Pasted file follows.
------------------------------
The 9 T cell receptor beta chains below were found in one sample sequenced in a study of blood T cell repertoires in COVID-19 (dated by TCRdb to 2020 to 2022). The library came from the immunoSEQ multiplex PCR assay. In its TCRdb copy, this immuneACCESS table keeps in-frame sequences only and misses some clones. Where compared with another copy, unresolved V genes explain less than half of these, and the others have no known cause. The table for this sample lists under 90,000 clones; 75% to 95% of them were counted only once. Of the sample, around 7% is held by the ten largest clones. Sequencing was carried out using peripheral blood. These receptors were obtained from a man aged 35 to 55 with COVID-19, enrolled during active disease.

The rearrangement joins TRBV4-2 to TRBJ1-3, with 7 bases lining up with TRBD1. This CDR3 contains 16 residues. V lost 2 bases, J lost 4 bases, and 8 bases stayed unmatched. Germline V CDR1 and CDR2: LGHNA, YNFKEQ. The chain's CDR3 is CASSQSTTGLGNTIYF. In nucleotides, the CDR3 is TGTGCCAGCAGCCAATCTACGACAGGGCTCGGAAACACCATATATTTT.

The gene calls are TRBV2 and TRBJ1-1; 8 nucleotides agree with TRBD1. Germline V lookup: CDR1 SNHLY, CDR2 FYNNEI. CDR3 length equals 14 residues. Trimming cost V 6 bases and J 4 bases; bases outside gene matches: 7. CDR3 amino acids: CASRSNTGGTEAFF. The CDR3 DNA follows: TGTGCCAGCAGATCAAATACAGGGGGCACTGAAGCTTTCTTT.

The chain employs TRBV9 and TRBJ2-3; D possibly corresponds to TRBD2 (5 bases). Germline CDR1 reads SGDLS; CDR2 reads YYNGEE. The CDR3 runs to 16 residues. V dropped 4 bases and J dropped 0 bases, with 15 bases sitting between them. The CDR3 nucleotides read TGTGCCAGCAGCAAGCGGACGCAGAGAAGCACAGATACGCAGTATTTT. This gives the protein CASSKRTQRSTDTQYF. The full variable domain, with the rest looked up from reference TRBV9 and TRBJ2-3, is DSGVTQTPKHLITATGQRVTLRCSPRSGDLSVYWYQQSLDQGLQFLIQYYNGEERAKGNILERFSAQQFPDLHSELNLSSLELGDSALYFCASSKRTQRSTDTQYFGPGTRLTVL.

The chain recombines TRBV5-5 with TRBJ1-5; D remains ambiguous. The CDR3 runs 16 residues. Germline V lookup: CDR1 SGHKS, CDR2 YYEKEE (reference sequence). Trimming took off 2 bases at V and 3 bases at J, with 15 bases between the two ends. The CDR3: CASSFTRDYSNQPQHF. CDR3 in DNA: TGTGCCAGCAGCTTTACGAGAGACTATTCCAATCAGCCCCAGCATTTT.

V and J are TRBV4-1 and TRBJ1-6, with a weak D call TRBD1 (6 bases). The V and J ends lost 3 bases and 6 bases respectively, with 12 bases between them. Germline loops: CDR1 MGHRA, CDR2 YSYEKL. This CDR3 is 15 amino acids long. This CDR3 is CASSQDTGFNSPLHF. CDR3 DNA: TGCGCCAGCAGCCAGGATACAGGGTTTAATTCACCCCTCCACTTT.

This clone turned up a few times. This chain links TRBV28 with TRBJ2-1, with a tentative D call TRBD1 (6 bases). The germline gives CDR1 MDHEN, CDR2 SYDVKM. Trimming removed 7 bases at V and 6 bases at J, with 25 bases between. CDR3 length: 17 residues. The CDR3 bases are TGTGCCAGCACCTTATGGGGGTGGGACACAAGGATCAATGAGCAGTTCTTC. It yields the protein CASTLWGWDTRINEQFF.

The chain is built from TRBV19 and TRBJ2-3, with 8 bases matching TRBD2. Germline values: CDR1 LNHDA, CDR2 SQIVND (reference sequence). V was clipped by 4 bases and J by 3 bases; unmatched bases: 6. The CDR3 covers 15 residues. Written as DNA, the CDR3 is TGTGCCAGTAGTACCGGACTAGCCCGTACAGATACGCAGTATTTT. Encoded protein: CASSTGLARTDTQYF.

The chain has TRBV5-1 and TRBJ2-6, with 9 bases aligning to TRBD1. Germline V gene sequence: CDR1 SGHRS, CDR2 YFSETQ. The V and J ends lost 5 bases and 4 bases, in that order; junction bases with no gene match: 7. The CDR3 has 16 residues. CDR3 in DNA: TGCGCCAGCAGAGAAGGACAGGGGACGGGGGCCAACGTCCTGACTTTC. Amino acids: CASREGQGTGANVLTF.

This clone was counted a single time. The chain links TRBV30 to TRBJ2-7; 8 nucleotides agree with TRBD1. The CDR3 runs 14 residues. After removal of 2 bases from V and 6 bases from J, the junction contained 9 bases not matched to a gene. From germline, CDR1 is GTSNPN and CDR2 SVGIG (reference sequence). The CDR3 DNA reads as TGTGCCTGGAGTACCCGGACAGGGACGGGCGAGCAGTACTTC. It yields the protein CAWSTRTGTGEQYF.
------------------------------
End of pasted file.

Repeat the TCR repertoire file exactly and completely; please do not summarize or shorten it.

The 9 T cell receptor beta chains below were found in one sample sequenced in a study of blood T cell repertoires in COVID-19 (dated by TCRdb to 2020 to 2022). The library came from the immunoSEQ multiplex PCR assay. In its TCRdb copy, this immuneACCESS table keeps in-frame sequences only and misses some clones. Where compared with another copy, unresolved V genes explain less than half of these, and the others have no known cause. The table for this sample lists under 90,000 clones; 75% to 95% of them were counted only once. Of the sample, around 7% is held by the ten largest clones. Sequencing was carried out using peripheral blood. These receptors were obtained from a man aged 35 to 55 with COVID-19, enrolled during active disease.

The rearrangement joins TRBV4-2 to TRBJ1-3, with 7 bases lining up with TRBD1. This CDR3 contains 16 residues. V lost 2 bases, J lost 4 bases, and 8 bases stayed unmatched. Germline V CDR1 and CDR2: LGHNA, YNFKEQ. The chain's CDR3 is CASSQSTTGLGNTIYF. In nucleotides, the CDR3 is TGTGCCAGCAGCCAATCTACGACAGGGCTCGGAAACACCATATATTTT.

The gene calls are TRBV2 and TRBJ1-1; 8 nucleotides agree with TRBD1. Germline V lookup: CDR1 SNHLY, CDR2 FYNNEI. CDR3 length equals 14 residues. Trimming cost V 6 bases and J 4 bases; bases outside gene matches: 7. CDR3 amino acids: CASRSNTGGTEAFF. The CDR3 DNA follows: TGTGCCAGCAGATCAAATACAGGGGGCACTGAAGCTTTCTTT.

The chain employs TRBV9 and TRBJ2-3; D possibly corresponds to TRBD2 (5 bases). Germline CDR1 reads SGDLS; CDR2 reads YYNGEE. The CDR3 runs to 16 residues. V dropped 4 bases and J dropped 0 bases, with 15 bases sitting between them. The CDR3 nucleotides read TGTGCCAGCAGCAAGCGGACGCAGAGAAGCACAGATACGCAGTATTTT. This gives the protein CASSKRTQRSTDTQYF. The full variable domain, with the rest looked up from reference TRBV9 and TRBJ2-3, is DSGVTQTPKHLITATGQRVTLRCSPRSGDLSVYWYQQSLDQGLQFLIQYYNGEERAKGNILERFSAQQFPDLHSELNLSSLELGDSALYFCASSKRTQRSTDTQYFGPGTRLTVL.

The chain recombines TRBV5-5 with TRBJ1-5; D remains ambiguous. The CDR3 runs 16 residues. Germline V lookup: CDR1 SGHKS, CDR2 YYEKEE (reference sequence). Trimming took off 2 bases at V and 3 bases at J, with 15 bases between the two ends. The CDR3: CASSFTRDYSNQPQHF. CDR3 in DNA: TGTGCCAGCAGCTTTACGAGAGACTATTCCAATCAGCCCCAGCATTTT.

V and J are TRBV4-1 and TRBJ1-6, with a weak D call TRBD1 (6 bases). The V and J ends lost 3 bases and 6 bases respectively, with 12 bases between them. Germline loops: CDR1 MGHRA, CDR2 YSYEKL. This CDR3 is 15 amino acids long. This CDR3 is CASSQDTGFNSPLHF. CDR3 DNA: TGCGCCAGCAGCCAGGATACAGGGTTTAATTCACCCCTCCACTTT.

This clone turned up a few times. This chain links TRBV28 with TRBJ2-1, with a tentative D call TRBD1 (6 bases). The germline gives CDR1 MDHEN, CDR2 SYDVKM. Trimming removed 7 bases at V and 6 bases at J, with 25 bases between. CDR3 length: 17 residues. The CDR3 bases are TGTGCCAGCACCTTATGGGGGTGGGACACAAGGATCAATGAGCAGTTCTTC. It yields the protein CASTLWGWDTRINEQFF.

The chain is built from TRBV19 and TRBJ2-3, with 8 bases matching TRBD2. Germline values: CDR1 LNHDA, CDR2 SQIVND (reference sequence). V was clipped by 4 bases and J by 3 bases; unmatched bases: 6. The CDR3 covers 15 residues. Written as DNA, the CDR3 is TGTGCCAGTAGTACCGGACTAGCCCGTACAGATACGCAGTATTTT. Encoded protein: CASSTGLARTDTQYF.

The chain has TRBV5-1 and TRBJ2-6, with 9 bases aligning to TRBD1. Germline V gene sequence: CDR1 SGHRS, CDR2 YFSETQ. The V and J ends lost 5 bases and 4 bases, in that order; junction bases with no gene match: 7. The CDR3 has 16 residues. CDR3 in DNA: TGCGCCAGCAGAGAAGGACAGGGGACGGGGGCCAACGTCCTGACTTTC. Amino acids: CASREGQGTGANVLTF.

This clone was counted a single time. The chain links TRBV30 to TRBJ2-7; 8 nucleotides agree with TRBD1. The CDR3 runs 14 residues. After removal of 2 bases from V and 6 bases from J, the junction contained 9 bases not matched to a gene. From germline, CDR1 is GTSNPN and CDR2 SVGIG (reference sequence). The CDR3 DNA reads as TGTGCCTGGAGTACCCGGACAGGGACGGGCGAGCAGTACTTC. It yields the protein CAWSTRTGTGEQYF.